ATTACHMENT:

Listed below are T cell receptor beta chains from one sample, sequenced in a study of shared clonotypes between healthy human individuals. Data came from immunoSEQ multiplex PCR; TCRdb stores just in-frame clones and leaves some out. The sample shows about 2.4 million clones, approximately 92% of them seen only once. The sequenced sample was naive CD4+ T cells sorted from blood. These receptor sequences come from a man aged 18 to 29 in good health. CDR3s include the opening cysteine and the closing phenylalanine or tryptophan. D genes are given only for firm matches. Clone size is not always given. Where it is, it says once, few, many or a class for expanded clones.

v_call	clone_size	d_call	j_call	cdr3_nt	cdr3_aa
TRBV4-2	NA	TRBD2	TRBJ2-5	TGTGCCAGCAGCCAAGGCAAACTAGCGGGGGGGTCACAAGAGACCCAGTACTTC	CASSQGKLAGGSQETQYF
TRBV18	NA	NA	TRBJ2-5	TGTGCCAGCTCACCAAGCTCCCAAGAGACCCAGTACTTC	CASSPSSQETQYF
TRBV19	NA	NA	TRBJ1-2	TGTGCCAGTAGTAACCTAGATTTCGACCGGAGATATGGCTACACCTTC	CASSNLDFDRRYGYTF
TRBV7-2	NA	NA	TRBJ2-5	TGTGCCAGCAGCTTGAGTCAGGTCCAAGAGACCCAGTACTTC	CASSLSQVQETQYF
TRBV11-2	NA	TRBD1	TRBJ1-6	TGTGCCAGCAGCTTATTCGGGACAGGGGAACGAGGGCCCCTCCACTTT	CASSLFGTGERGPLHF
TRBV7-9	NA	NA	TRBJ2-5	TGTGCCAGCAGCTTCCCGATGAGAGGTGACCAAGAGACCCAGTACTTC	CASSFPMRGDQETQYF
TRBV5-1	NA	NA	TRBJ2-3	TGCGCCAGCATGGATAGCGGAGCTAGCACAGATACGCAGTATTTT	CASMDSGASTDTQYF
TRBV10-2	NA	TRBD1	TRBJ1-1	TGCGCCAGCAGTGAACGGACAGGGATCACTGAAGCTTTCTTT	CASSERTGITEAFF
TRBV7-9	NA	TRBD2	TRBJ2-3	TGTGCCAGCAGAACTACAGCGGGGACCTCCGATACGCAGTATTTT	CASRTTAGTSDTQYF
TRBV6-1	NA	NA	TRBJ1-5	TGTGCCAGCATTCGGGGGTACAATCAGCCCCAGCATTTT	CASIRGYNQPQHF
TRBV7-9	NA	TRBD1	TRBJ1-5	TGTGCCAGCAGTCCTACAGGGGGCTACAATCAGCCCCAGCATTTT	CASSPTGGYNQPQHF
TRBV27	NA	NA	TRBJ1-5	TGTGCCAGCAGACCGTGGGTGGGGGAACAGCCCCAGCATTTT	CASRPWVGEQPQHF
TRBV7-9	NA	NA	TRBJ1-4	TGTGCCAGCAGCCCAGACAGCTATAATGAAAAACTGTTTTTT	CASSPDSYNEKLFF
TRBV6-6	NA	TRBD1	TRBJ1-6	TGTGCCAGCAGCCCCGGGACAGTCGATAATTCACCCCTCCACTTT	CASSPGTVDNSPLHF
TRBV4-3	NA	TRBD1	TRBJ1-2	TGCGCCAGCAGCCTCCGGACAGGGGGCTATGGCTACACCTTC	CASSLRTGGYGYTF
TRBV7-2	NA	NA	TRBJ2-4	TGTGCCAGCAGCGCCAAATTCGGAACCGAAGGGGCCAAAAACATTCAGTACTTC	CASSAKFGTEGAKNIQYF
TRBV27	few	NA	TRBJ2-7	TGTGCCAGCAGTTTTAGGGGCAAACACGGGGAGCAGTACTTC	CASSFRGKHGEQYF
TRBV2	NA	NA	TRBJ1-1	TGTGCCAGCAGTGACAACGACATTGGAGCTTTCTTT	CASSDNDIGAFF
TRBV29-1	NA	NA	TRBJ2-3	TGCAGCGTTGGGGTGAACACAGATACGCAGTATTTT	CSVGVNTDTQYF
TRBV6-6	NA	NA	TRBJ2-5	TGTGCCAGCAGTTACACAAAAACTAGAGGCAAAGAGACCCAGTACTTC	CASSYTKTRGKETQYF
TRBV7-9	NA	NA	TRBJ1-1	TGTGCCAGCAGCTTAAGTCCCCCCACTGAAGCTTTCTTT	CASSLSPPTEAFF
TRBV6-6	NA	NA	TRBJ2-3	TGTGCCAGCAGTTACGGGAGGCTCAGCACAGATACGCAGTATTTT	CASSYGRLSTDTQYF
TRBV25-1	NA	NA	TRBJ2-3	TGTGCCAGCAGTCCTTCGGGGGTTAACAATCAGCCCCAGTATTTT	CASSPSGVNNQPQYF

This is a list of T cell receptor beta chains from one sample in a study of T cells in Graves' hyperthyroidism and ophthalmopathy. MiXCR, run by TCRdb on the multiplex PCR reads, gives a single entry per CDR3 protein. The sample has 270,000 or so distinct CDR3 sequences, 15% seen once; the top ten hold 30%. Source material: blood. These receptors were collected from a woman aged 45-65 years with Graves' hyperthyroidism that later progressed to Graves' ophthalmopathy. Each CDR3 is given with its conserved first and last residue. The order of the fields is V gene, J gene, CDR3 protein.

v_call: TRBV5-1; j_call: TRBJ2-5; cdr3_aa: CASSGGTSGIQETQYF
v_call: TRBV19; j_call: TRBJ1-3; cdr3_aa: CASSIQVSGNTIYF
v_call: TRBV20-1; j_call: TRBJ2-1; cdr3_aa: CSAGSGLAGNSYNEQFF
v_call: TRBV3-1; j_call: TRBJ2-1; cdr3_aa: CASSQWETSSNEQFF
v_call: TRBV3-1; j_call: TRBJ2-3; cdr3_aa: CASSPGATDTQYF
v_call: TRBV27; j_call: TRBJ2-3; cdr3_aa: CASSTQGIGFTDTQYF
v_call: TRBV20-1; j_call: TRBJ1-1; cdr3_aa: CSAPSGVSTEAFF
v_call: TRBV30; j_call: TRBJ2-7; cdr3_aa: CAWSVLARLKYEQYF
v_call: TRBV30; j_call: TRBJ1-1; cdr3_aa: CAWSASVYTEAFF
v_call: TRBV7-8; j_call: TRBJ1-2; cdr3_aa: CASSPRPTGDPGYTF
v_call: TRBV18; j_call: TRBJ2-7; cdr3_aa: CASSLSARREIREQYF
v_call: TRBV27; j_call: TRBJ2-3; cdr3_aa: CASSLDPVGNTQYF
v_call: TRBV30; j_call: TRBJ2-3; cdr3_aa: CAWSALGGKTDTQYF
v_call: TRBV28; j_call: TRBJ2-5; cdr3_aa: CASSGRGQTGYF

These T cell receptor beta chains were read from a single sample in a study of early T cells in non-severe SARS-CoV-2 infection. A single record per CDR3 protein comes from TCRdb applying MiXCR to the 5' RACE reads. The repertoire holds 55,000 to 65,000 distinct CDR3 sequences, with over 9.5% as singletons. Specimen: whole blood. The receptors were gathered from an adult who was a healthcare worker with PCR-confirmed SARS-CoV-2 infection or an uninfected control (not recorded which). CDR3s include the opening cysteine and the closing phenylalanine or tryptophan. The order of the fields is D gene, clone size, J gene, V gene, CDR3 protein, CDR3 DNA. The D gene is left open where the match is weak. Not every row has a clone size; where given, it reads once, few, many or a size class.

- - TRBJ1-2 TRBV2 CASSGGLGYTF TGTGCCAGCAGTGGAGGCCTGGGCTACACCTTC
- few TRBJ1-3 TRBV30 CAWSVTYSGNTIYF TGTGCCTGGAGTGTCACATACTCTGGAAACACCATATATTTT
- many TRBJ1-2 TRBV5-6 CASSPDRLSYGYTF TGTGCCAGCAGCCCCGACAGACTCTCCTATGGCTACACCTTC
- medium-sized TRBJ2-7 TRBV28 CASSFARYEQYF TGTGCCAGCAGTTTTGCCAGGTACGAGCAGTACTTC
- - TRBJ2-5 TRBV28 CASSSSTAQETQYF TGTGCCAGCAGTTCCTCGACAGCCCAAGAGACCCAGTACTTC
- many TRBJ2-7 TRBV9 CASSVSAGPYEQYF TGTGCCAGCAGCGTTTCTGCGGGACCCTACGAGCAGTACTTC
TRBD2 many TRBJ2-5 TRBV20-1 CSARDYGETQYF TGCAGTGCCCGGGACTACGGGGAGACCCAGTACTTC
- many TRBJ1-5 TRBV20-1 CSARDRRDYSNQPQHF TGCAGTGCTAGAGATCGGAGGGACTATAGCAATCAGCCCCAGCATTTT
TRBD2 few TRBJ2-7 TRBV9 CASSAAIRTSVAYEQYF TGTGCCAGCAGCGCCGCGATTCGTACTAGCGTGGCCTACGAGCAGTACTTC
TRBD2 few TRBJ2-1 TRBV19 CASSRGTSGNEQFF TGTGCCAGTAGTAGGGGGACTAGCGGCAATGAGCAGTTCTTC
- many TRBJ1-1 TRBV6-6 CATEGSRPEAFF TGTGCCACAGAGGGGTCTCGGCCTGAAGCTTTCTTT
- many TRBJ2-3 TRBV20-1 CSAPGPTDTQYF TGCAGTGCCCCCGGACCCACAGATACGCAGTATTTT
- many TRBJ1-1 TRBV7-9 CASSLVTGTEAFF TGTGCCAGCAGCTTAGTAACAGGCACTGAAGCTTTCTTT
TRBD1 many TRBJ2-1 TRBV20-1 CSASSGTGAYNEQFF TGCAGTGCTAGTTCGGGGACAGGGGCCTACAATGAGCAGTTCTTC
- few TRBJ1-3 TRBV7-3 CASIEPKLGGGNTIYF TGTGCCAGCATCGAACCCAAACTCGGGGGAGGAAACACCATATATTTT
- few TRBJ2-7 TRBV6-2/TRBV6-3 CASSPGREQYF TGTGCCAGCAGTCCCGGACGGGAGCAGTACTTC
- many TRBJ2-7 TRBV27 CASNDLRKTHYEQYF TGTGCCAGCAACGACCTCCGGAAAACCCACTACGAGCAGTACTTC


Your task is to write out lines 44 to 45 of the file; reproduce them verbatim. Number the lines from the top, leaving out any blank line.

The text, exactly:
- many TRBJ1-2 TRBV5-6 CASSPDRLSYGYTF TGTGCCAGCAGCCCCGACAGACTCTCCTATGGCTACACCTTC
- medium-sized TRBJ2-7 TRBV28 CASSFARYEQYF TGTGCCAGCAGTTTTGCCAGGTACGAGCAGTACTTC